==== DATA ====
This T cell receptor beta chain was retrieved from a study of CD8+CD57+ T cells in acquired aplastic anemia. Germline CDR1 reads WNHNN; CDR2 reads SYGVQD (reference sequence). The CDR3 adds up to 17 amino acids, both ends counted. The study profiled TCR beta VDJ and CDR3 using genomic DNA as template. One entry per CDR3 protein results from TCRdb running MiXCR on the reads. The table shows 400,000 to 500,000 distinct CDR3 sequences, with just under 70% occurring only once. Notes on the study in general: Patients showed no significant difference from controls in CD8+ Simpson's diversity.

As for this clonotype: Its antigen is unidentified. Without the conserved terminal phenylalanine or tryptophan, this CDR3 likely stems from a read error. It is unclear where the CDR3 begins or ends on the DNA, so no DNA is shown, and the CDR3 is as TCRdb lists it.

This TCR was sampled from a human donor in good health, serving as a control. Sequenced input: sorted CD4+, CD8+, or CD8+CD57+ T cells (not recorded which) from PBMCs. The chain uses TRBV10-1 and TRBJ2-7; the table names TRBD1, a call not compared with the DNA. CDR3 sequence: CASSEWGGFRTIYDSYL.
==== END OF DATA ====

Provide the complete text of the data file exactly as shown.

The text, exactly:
This T cell receptor beta chain was retrieved from a study of CD8+CD57+ T cells in acquired aplastic anemia. Germline CDR1 reads WNHNN; CDR2 reads SYGVQD (reference sequence). The CDR3 adds up to 17 amino acids, both ends counted. The study profiled TCR beta VDJ and CDR3 using genomic DNA as template. One entry per CDR3 protein results from TCRdb running MiXCR on the reads. The table shows 400,000 to 500,000 distinct CDR3 sequences, with just under 70% occurring only once. Notes on the study in general: Patients showed no significant difference from controls in CD8+ Simpson's diversity.

As for this clonotype: Its antigen is unidentified. Without the conserved terminal phenylalanine or tryptophan, this CDR3 likely stems from a read error. It is unclear where the CDR3 begins or ends on the DNA, so no DNA is shown, and the CDR3 is as TCRdb lists it.

This TCR was sampled from a human donor in good health, serving as a control. Sequenced input: sorted CD4+, CD8+, or CD8+CD57+ T cells (not recorded which) from PBMCs. The chain uses TRBV10-1 and TRBJ2-7; the table names TRBD1, a call not compared with the DNA. CDR3 sequence: CASSEWGGFRTIYDSYL.